The Miller journey has become a collective. It has become a journey with others and a journey into my self with spiritual guides flanking my path. Miller is the impetuous, the energy, and of course the subject, who takes me into artistic, philosophical and literary worlds more deeply than I have gone before – he takes me by the hand through his letters as he gives to his brother Lewis his thoughts, observations and teachings whilst in exile in London. (Throughout the London letters of the 1930s – there is a sense in his words, and the length of his letters, of his self, his I, in exile.)
There is also an excitement in his words as he accesses countries, books, ideas and people that were missing for him in New Zealand and Melbourne. He recognises a surge of strength from his ‘colonial’ beginnings and an ability to stand apart, observe, analyse and challenge the traditional mores of the English he encounters. His acute sensibility, heightened by the events and injury sustained at Gallipoli, provides for him an inner hunger to articulate the world through a language of unity and harmony, never forgetting the sceptics awareness of the inverse.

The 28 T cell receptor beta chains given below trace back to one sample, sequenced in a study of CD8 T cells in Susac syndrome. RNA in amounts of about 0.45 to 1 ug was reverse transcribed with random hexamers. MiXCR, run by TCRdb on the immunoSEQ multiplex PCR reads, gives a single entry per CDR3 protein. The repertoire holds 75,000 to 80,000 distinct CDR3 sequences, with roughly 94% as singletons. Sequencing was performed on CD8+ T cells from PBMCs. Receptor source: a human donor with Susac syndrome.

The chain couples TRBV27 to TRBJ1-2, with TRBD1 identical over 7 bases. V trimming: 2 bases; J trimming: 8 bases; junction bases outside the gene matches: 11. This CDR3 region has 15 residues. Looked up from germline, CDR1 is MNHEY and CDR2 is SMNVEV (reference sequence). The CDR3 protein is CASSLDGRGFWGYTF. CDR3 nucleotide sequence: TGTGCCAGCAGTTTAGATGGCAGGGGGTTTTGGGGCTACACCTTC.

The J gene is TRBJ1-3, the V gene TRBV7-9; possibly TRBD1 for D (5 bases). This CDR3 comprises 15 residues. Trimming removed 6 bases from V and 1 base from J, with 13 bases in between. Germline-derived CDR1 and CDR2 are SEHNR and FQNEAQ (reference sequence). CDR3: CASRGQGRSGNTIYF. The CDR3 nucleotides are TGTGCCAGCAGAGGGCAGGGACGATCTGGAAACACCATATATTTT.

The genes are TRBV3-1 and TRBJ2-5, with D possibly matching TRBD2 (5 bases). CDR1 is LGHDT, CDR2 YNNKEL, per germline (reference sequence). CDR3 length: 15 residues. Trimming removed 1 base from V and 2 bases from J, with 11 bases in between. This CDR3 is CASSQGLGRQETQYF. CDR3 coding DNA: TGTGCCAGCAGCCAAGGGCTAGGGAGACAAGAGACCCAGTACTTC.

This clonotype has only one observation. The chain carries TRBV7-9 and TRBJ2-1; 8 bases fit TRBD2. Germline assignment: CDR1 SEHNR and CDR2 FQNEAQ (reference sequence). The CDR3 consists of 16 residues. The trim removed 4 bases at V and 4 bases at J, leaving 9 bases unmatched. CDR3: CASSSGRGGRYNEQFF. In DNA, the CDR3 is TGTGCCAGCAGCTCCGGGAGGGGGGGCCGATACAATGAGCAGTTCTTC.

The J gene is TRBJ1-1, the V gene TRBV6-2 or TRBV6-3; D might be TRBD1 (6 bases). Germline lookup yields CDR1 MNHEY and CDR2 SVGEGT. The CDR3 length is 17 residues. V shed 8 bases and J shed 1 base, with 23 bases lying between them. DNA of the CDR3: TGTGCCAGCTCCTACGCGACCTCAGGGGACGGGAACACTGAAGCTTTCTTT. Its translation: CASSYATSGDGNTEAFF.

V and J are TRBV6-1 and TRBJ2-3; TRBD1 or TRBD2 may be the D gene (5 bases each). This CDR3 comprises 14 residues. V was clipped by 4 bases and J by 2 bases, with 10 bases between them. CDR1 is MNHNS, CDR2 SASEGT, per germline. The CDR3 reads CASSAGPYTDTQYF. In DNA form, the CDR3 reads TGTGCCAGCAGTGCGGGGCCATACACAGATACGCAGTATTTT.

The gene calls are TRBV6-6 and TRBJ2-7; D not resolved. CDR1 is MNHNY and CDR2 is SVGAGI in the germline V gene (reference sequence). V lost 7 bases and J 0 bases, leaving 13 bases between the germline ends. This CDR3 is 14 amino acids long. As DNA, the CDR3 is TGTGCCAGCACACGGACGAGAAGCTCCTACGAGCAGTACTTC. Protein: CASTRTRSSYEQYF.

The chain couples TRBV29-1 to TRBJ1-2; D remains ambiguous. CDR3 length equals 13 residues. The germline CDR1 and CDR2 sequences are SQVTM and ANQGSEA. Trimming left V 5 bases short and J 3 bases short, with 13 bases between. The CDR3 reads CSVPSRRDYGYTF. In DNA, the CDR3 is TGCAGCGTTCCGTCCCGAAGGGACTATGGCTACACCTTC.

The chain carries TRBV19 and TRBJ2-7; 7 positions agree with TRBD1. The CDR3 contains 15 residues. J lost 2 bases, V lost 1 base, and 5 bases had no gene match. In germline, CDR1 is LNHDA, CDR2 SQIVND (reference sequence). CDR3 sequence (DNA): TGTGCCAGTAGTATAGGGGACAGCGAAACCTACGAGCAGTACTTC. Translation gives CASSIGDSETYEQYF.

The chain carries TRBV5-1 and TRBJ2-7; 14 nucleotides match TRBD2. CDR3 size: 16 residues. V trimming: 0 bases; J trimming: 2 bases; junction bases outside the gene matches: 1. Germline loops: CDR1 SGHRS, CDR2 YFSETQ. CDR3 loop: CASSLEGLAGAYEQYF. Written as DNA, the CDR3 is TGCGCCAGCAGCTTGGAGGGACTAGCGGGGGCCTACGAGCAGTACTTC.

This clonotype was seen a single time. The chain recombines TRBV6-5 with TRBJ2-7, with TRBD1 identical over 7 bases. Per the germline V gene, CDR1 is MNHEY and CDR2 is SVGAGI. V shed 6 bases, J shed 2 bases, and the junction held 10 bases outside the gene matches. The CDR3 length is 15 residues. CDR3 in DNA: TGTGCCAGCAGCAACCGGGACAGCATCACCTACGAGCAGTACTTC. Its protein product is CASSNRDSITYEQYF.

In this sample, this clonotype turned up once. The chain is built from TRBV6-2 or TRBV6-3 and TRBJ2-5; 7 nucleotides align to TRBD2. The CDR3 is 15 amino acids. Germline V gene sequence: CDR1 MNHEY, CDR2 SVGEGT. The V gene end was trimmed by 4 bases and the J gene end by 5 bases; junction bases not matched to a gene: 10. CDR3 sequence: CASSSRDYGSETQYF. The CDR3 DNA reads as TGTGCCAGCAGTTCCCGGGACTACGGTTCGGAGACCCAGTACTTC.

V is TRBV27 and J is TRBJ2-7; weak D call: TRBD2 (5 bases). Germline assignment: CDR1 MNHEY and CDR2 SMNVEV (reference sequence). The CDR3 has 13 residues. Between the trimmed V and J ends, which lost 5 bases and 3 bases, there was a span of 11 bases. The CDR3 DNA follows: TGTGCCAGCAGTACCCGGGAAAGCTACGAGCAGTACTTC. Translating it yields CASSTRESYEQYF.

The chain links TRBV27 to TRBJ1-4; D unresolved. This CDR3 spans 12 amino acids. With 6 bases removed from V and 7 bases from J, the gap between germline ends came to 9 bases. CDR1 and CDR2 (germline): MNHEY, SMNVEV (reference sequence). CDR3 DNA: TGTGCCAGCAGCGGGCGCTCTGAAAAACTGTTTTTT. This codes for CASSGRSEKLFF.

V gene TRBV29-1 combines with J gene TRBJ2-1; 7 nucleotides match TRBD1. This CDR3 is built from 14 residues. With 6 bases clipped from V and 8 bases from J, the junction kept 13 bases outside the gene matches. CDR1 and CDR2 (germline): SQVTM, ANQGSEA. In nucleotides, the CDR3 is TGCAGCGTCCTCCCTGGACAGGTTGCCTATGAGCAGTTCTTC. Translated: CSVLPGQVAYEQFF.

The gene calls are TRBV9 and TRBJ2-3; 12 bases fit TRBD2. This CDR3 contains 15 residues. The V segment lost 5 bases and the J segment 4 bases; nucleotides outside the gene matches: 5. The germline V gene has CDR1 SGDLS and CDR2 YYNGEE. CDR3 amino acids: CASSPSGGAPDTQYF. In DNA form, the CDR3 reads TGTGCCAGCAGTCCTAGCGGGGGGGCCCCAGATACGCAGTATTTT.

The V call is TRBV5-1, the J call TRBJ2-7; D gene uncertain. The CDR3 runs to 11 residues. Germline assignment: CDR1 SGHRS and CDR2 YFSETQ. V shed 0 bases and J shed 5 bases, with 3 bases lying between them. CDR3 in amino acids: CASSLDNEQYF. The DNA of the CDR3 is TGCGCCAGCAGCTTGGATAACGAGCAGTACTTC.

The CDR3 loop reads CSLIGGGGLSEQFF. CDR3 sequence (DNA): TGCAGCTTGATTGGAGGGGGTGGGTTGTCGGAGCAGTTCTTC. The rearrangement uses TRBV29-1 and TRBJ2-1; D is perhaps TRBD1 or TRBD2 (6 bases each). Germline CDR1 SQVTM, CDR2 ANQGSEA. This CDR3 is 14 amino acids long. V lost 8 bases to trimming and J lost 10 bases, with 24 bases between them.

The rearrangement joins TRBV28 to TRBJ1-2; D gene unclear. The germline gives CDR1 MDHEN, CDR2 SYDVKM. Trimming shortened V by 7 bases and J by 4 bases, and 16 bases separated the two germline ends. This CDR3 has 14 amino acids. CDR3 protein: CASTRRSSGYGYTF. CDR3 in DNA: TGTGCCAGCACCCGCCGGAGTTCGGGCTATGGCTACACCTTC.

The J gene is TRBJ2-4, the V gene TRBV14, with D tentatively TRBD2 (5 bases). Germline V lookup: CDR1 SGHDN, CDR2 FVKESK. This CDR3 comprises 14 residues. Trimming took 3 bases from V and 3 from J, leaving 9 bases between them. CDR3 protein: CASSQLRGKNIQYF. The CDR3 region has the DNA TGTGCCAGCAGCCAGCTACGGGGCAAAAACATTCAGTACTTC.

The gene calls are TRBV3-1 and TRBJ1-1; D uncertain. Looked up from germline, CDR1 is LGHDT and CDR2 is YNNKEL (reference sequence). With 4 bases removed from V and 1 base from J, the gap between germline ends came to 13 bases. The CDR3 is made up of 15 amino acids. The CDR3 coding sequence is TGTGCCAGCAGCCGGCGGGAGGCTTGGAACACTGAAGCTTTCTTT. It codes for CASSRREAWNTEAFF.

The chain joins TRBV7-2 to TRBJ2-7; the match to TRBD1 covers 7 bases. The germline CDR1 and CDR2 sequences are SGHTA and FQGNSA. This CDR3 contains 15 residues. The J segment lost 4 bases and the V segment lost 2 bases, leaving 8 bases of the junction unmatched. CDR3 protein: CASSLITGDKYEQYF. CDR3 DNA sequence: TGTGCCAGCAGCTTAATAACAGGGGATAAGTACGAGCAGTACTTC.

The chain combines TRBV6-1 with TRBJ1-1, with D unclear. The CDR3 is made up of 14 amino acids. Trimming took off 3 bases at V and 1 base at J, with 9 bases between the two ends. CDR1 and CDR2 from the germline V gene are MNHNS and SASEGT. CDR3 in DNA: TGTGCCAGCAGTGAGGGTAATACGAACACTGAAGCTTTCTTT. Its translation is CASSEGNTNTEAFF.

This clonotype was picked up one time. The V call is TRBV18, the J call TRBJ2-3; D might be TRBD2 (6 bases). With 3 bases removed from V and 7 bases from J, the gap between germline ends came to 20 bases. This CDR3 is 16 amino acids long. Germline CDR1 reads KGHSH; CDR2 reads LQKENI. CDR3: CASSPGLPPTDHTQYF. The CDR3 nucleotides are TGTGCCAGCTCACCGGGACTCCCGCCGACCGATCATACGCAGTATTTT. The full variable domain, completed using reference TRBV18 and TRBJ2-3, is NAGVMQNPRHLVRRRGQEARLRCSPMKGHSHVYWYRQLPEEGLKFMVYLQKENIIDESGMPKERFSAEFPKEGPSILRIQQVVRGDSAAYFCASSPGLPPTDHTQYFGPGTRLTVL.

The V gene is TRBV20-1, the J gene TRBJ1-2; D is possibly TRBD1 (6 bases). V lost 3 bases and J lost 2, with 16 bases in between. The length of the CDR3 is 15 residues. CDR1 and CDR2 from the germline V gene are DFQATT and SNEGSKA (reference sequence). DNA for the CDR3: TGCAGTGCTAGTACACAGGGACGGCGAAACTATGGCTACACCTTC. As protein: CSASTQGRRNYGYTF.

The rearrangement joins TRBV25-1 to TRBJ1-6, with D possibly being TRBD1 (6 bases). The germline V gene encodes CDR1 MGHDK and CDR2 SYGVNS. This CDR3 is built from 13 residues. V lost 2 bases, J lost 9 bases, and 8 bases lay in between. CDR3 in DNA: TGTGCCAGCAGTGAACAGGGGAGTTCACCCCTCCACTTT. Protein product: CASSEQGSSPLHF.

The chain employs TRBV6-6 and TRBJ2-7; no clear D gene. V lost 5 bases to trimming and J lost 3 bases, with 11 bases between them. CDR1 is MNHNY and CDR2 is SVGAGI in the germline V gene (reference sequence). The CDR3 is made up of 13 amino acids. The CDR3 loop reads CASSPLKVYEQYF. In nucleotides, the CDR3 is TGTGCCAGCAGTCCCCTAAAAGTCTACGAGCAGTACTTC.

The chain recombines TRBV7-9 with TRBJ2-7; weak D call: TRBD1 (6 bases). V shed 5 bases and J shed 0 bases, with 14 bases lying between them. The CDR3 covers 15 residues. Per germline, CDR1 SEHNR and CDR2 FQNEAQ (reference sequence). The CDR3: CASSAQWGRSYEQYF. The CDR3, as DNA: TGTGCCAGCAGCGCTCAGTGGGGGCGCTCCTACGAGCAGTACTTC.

As I sit in the Mitchell Library Miller speaks through the faded carbon copies providing nourishment through ideas, books to read, music to hear, plays to see and a way of walking in the world with greater presence. In his descriptions of: a play in London; the shifting form of ballerinas on the stage; a walk in the woods, as transcribed in a recent post – I learn to see. I see forms shifting where once I saw a narrative for interpretation. My eyes previously sought words…even in the visual arts I tended to read the card first and then delve into the art. Now my eyes seek the visual, the experience, the rhythm, the feeling offered by an artist.
This journey toward Miller provides me with answers to long forgotten questions, illuminates patterns and new languages not limited to linguistics but given on canvas or through sculpture. Miller leads me to what I once saw as a precipice and he takes my hand in silence. Others too, particularly Owen Shaw and today Peter Rushforth describing Miller’s ‘Song’ pot that he brought back from China, meet me on this journey and add their wisdom, their artistic sensibility, encouraging me back into: the words of Anais Nin, rare texts, artists who have challenged preconceived notions of form, artists who have embraced and developed thinking from all facets of the globe. In this way this journey is a collective and my table in the Mitchell Special Collections area is crowded with the bodies, voices, scenes of those in London in the 1930s, Sydney in the 1940s-1960s, ancient Greece, China, Japan, India, Sweden, Switzerland…and I amidst it all –unveiled.
With great care I listen to my guides who are assisting me in bringing Miller, his voice, his life, his enlightenment and language-through-forms into the present.